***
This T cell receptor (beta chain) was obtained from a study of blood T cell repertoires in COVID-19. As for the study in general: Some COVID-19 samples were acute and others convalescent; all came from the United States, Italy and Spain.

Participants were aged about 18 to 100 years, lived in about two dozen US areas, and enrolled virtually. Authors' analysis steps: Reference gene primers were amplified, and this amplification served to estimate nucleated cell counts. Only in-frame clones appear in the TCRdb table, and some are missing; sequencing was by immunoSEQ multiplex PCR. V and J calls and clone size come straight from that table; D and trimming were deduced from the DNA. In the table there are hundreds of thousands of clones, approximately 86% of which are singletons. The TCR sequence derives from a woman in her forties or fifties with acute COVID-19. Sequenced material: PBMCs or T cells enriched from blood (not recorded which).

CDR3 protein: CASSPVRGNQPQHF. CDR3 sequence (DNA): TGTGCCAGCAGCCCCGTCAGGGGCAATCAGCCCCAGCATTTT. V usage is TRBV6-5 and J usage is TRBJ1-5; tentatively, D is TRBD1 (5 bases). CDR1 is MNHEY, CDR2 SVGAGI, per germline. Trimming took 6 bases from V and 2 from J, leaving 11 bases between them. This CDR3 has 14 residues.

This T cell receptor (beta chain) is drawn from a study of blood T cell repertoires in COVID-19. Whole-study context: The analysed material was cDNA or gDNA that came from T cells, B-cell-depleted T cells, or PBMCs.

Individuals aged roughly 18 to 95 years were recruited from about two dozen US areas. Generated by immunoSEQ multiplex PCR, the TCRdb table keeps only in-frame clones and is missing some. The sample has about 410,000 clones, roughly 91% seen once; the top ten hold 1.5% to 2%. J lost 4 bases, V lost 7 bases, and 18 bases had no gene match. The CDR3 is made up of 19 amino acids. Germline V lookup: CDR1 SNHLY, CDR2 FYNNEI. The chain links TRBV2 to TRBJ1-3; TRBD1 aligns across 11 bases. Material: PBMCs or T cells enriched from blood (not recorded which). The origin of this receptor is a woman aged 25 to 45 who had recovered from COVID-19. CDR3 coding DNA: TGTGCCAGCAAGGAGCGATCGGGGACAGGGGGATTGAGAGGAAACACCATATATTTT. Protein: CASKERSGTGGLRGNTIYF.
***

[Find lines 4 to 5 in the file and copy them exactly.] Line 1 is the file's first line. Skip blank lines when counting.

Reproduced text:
This T cell receptor (beta chain) is drawn from a study of blood T cell repertoires in COVID-19. Whole-study context: The analysed material was cDNA or gDNA that came from T cells, B-cell-depleted T cells, or PBMCs.

Individuals aged roughly 18 to 95 years were recruited from about two dozen US areas. Generated by immunoSEQ multiplex PCR, the TCRdb table keeps only in-frame clones and is missing some. The sample has about 410,000 clones, roughly 91% seen once; the top ten hold 1.5% to 2%. J lost 4 bases, V lost 7 bases, and 18 bases had no gene match. The CDR3 is made up of 19 amino acids. Germline V lookup: CDR1 SNHLY, CDR2 FYNNEI. The chain links TRBV2 to TRBJ1-3; TRBD1 aligns across 11 bases. Material: PBMCs or T cells enriched from blood (not recorded which). The origin of this receptor is a woman aged 25 to 45 who had recovered from COVID-19. CDR3 coding DNA: TGTGCCAGCAAGGAGCGATCGGGGACAGGGGGATTGAGAGGAAACACCATATATTTT. Protein: CASKERSGTGGLRGNTIYF.